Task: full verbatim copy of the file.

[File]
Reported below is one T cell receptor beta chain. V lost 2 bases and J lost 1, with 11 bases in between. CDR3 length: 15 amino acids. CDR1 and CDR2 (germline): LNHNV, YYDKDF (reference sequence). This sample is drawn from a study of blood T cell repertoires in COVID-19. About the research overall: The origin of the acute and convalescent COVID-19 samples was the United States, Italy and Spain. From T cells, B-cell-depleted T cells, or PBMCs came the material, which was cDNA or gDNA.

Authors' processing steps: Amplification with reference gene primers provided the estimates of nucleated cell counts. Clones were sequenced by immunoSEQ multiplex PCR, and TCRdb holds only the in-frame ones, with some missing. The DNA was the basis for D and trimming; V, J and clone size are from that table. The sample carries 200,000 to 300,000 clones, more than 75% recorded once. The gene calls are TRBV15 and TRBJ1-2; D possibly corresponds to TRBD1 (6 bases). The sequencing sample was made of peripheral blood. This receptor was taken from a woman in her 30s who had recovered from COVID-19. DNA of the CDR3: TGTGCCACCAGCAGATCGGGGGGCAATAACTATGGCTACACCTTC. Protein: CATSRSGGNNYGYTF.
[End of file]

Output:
Reported below is one T cell receptor beta chain. V lost 2 bases and J lost 1, with 11 bases in between. CDR3 length: 15 amino acids. CDR1 and CDR2 (germline): LNHNV, YYDKDF (reference sequence). This sample is drawn from a study of blood T cell repertoires in COVID-19. About the research overall: The origin of the acute and convalescent COVID-19 samples was the United States, Italy and Spain. From T cells, B-cell-depleted T cells, or PBMCs came the material, which was cDNA or gDNA.

Authors' processing steps: Amplification with reference gene primers provided the estimates of nucleated cell counts. Clones were sequenced by immunoSEQ multiplex PCR, and TCRdb holds only the in-frame ones, with some missing. The DNA was the basis for D and trimming; V, J and clone size are from that table. The sample carries 200,000 to 300,000 clones, more than 75% recorded once. The gene calls are TRBV15 and TRBJ1-2; D possibly corresponds to TRBD1 (6 bases). The sequencing sample was made of peripheral blood. This receptor was taken from a woman in her 30s who had recovered from COVID-19. DNA of the CDR3: TGTGCCACCAGCAGATCGGGGGGCAATAACTATGGCTACACCTTC. Protein: CATSRSGGNNYGYTF.